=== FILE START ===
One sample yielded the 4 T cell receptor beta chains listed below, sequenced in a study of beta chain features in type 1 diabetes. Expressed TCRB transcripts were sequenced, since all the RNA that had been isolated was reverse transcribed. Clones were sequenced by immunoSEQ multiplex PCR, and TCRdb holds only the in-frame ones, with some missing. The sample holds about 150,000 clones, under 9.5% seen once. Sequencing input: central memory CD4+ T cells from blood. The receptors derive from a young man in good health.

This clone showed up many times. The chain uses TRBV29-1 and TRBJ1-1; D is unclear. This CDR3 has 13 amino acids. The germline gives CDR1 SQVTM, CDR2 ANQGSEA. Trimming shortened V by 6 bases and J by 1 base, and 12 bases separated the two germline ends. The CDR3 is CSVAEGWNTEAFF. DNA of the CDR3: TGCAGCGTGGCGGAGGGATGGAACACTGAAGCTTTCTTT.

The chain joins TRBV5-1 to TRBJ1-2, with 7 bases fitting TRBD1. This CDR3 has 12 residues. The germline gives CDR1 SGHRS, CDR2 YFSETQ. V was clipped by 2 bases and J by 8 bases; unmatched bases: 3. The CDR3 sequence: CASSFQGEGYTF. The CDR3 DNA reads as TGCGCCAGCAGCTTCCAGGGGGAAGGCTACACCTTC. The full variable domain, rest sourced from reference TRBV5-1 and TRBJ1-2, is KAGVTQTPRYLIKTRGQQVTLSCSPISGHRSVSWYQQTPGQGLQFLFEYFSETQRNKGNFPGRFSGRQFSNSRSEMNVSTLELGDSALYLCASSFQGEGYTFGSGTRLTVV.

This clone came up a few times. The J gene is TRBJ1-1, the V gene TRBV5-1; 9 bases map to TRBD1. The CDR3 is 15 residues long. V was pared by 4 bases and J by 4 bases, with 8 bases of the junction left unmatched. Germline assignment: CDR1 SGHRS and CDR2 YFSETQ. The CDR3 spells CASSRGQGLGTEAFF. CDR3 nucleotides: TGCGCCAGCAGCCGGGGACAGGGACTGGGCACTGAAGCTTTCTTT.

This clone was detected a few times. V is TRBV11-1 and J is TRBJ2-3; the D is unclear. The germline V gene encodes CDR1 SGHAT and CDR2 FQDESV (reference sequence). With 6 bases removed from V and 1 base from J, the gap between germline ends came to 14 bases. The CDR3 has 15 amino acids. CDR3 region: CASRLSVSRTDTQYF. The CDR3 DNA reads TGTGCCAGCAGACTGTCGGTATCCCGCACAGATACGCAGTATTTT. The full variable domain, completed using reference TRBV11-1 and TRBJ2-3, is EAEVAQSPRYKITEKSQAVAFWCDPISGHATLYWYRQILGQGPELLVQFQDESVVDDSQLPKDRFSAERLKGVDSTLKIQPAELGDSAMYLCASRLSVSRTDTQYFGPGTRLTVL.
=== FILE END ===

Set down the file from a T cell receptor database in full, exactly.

One sample yielded the 4 T cell receptor beta chains listed below, sequenced in a study of beta chain features in type 1 diabetes. Expressed TCRB transcripts were sequenced, since all the RNA that had been isolated was reverse transcribed. Clones were sequenced by immunoSEQ multiplex PCR, and TCRdb holds only the in-frame ones, with some missing. The sample holds about 150,000 clones, under 9.5% seen once. Sequencing input: central memory CD4+ T cells from blood. The receptors derive from a young man in good health.

This clone showed up many times. The chain uses TRBV29-1 and TRBJ1-1; D is unclear. This CDR3 has 13 amino acids. The germline gives CDR1 SQVTM, CDR2 ANQGSEA. Trimming shortened V by 6 bases and J by 1 base, and 12 bases separated the two germline ends. The CDR3 is CSVAEGWNTEAFF. DNA of the CDR3: TGCAGCGTGGCGGAGGGATGGAACACTGAAGCTTTCTTT.

The chain joins TRBV5-1 to TRBJ1-2, with 7 bases fitting TRBD1. This CDR3 has 12 residues. The germline gives CDR1 SGHRS, CDR2 YFSETQ. V was clipped by 2 bases and J by 8 bases; unmatched bases: 3. The CDR3 sequence: CASSFQGEGYTF. The CDR3 DNA reads as TGCGCCAGCAGCTTCCAGGGGGAAGGCTACACCTTC. The full variable domain, rest sourced from reference TRBV5-1 and TRBJ1-2, is KAGVTQTPRYLIKTRGQQVTLSCSPISGHRSVSWYQQTPGQGLQFLFEYFSETQRNKGNFPGRFSGRQFSNSRSEMNVSTLELGDSALYLCASSFQGEGYTFGSGTRLTVV.

This clone came up a few times. The J gene is TRBJ1-1, the V gene TRBV5-1; 9 bases map to TRBD1. The CDR3 is 15 residues long. V was pared by 4 bases and J by 4 bases, with 8 bases of the junction left unmatched. Germline assignment: CDR1 SGHRS and CDR2 YFSETQ. The CDR3 spells CASSRGQGLGTEAFF. CDR3 nucleotides: TGCGCCAGCAGCCGGGGACAGGGACTGGGCACTGAAGCTTTCTTT.

This clone was detected a few times. V is TRBV11-1 and J is TRBJ2-3; the D is unclear. The germline V gene encodes CDR1 SGHAT and CDR2 FQDESV (reference sequence). With 6 bases removed from V and 1 base from J, the gap between germline ends came to 14 bases. The CDR3 has 15 amino acids. CDR3 region: CASRLSVSRTDTQYF. The CDR3 DNA reads TGTGCCAGCAGACTGTCGGTATCCCGCACAGATACGCAGTATTTT. The full variable domain, completed using reference TRBV11-1 and TRBJ2-3, is EAEVAQSPRYKITEKSQAVAFWCDPISGHATLYWYRQILGQGPELLVQFQDESVVDDSQLPKDRFSAERLKGVDSTLKIQPAELGDSAMYLCASRLSVSRTDTQYFGPGTRLTVL.